Mayor Dan Jurkovich might not be an Ark Citian by birth, but his dedication to his adopted town is evident from his time on the City Commission of Arkansas City.
His business acumen has served him well while dealing with the tough financial issues that the city has experienced in recent years.
“I decided to run when there was talk about building a new water plant,” Jurkovich said in an interview Wednesday.
“I saw how the hospital had already become a problem because it was built bigger than needed. I did not want the water treatment plant to be unsustainable.”
Jurkovich family background
There is much more to Jurkovich than what most see.
He grew up in a small town in northern Michigan that had a population of about 2,000 people.
He and his wife, Susan, met while attending Central Michigan University.
Both have bachelor’s degrees from that university.
Susan has roots in Cowley County — her parents live in Winfield.
“Her relatives started Albright’s in Winfield. Her grandmother, Enid Bishop, was Queen Alalah number 6,” said Dan Jurkovich.
‘Coach Mayor’ stays busy
Dan Jurkovich is a husband and father of four.
“We have four children — Joseph, 17, (a high school) senior; Elizabeth, 15, (a high school) sophomore; Sarah, 13, eighth grade; and Rachel, 10, a fifth-grader,” he said. “They all attend Ark City Christian Academy.”
Jurkovich also coaches ACCA’s volleyball team. Many of his players attended Tuesday night’s changeover ceremony and reception. In addition to coaching, he stays busy in other ways, too.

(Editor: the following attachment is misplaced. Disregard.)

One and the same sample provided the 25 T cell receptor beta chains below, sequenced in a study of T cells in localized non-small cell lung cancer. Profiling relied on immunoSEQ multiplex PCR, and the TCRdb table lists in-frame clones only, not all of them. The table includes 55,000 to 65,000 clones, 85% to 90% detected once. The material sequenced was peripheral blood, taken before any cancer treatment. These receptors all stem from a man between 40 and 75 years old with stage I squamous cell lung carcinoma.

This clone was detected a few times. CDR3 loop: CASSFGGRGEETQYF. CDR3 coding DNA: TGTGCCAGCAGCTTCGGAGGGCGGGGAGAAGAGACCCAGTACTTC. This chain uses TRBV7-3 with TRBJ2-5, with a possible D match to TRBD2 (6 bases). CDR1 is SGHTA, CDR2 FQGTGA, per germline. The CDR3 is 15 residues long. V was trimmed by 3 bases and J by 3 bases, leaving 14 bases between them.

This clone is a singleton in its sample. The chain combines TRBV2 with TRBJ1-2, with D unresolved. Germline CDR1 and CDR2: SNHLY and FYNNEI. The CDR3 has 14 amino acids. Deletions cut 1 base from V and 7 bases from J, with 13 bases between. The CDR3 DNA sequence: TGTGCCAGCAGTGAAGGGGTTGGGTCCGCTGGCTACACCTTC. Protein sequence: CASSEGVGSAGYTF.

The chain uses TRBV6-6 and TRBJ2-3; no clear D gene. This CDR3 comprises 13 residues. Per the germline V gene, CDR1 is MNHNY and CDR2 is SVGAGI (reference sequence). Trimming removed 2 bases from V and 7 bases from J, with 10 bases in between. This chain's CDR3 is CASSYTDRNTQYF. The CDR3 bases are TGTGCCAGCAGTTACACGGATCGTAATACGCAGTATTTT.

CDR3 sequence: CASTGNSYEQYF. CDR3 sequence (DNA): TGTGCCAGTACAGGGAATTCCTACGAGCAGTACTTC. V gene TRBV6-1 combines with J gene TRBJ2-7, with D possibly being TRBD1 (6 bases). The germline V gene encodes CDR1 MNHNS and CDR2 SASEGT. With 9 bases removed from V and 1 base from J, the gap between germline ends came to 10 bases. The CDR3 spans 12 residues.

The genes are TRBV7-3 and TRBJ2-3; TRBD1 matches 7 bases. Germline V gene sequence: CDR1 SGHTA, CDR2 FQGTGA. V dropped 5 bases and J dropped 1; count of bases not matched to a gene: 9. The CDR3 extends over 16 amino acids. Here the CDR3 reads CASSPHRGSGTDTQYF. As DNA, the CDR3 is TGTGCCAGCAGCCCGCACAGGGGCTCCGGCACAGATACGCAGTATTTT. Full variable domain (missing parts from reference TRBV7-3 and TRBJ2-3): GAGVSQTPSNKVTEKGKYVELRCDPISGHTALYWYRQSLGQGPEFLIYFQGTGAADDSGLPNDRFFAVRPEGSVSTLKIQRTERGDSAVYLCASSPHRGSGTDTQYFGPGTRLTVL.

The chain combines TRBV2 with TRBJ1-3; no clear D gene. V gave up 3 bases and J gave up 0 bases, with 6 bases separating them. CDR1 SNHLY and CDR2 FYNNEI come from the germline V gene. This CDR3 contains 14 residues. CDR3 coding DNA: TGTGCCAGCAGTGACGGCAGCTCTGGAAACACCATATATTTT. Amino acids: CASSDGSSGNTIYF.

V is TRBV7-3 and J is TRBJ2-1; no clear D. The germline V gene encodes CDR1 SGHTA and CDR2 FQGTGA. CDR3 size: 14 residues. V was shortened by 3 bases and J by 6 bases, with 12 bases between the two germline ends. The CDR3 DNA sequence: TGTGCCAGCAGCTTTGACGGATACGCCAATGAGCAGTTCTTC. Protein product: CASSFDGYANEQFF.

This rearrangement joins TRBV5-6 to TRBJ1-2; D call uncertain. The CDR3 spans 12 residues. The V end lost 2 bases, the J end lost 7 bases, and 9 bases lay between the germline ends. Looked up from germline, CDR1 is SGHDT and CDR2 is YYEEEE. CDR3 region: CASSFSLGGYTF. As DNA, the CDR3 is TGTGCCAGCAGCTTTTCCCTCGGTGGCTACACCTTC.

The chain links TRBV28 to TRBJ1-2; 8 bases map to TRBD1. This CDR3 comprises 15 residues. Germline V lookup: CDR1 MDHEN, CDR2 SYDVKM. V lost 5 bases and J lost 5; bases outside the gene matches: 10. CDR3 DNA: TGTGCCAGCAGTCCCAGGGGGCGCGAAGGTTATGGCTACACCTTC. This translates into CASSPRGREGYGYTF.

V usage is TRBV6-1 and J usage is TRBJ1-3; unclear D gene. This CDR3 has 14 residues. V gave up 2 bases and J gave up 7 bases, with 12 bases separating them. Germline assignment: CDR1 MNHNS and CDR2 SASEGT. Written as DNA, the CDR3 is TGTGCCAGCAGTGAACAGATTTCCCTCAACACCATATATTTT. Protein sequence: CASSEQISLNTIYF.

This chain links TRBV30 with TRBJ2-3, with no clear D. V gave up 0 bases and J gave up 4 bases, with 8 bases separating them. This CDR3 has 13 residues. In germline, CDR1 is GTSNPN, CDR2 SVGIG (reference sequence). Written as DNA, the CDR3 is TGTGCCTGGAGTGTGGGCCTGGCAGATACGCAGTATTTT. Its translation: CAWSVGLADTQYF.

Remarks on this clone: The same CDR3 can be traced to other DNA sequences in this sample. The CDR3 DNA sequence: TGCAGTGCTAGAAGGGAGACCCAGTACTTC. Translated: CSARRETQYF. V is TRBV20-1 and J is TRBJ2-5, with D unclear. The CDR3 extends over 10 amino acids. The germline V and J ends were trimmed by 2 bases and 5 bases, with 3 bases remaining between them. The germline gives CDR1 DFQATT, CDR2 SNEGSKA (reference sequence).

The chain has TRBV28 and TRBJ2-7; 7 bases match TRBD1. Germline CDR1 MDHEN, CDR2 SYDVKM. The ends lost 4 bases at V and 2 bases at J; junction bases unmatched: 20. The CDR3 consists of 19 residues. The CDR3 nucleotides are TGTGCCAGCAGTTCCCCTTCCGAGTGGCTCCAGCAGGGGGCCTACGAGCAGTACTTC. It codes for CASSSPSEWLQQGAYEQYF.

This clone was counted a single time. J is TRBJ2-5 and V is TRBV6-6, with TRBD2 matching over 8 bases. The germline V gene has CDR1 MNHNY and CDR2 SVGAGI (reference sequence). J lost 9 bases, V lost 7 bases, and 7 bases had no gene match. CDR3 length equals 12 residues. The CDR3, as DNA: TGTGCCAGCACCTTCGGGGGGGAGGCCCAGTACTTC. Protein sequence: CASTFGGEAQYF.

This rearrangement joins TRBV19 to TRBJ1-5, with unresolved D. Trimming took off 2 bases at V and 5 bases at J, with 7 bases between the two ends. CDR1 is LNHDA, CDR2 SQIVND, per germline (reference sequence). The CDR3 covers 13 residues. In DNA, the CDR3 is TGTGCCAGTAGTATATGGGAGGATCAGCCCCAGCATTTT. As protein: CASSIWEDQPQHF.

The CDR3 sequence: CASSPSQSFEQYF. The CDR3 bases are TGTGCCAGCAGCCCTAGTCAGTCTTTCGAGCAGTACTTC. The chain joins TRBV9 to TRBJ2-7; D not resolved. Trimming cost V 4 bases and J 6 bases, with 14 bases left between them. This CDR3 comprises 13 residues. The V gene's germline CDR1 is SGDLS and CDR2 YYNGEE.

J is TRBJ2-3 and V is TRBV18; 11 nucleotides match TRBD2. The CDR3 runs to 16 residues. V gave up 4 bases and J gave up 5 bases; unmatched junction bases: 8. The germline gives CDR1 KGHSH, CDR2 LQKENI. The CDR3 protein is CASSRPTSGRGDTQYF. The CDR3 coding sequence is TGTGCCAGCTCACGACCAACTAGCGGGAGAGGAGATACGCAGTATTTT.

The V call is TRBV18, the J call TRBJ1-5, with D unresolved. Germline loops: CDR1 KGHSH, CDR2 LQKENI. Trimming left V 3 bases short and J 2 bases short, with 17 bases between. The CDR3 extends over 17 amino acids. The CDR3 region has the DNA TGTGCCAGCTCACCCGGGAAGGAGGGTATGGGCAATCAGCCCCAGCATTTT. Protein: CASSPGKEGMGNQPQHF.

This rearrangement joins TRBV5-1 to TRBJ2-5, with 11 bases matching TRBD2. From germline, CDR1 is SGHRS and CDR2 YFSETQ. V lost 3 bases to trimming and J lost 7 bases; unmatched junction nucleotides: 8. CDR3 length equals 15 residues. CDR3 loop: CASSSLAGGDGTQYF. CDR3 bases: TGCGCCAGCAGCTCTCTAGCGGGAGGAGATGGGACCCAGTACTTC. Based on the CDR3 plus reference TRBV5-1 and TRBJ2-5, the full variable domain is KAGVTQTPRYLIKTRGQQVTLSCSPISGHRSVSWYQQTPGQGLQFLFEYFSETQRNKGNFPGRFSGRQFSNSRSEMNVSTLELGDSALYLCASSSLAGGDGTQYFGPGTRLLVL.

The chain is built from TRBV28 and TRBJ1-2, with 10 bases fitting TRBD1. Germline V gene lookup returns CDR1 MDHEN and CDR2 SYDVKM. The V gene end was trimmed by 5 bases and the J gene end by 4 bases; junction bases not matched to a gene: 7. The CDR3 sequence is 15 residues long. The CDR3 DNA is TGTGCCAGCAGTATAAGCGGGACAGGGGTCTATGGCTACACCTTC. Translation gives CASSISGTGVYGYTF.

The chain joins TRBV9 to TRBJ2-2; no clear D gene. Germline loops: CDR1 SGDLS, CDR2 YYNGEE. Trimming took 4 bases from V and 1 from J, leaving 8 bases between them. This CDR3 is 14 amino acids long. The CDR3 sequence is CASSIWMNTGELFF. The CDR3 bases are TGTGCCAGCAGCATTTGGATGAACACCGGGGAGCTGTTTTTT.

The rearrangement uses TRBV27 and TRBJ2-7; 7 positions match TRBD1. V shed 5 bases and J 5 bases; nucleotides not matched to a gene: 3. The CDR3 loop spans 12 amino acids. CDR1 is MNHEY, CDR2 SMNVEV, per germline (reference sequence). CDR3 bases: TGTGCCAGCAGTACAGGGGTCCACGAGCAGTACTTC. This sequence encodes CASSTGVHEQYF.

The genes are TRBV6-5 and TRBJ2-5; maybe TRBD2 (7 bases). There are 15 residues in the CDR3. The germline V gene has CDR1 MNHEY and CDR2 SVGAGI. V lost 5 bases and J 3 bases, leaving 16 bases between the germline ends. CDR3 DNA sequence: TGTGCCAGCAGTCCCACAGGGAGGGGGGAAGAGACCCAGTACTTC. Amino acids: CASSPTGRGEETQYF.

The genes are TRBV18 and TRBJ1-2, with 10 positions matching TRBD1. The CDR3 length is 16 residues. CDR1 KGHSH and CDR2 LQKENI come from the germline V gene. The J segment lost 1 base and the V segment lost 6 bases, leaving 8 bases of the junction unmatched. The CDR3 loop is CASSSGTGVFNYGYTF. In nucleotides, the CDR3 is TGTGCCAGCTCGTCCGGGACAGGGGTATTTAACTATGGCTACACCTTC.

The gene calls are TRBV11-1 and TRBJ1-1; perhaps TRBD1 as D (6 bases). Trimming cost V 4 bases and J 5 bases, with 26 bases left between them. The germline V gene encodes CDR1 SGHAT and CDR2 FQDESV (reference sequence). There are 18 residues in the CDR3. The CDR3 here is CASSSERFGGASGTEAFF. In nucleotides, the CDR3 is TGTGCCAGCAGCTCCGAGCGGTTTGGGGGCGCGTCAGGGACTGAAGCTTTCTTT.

“I am active with helping my kids with all their activities year-round,” he said. “I also deer hunt and enjoy shooting when I have time.”
The whole family travels together once each year.
“We have been to Hawaii, Alaska, Colorado and Utah skiing, Wyoming, (the) West Indies, (and) Mexico a few times,” Jurkovich said, “and my wife and I even traveled to Sydney, Australia.”
Doing his small part
Jurkovich first was elected to a two-year City Commission term in April 2013.
“My desire to run started when Mayor (Joel) Hockenbury moved to California,” he explained.
There were a few people who vied to fill the vacant seat after Hockenbury left.
“(Candidate) Scott Snavely caused a stir by questioning the (mayor-commission) relationship. I thought at the time that I could be a good, level-headed commissioner,” Jurkovich said.
“I had an overall dissatisfaction with the direction of the country. It seemed like government was gobbling up more and more of our liberty. I wanted to do my small part to fight for individual freedoms.”
Jurkovich later was re-elected to a four-year term in 2015 and received the second-most votes in that election, the last ever to be held in April. His current term will expire in January 2020, but he is eligible to run again in 2019. He will serve as mayor until January of that year.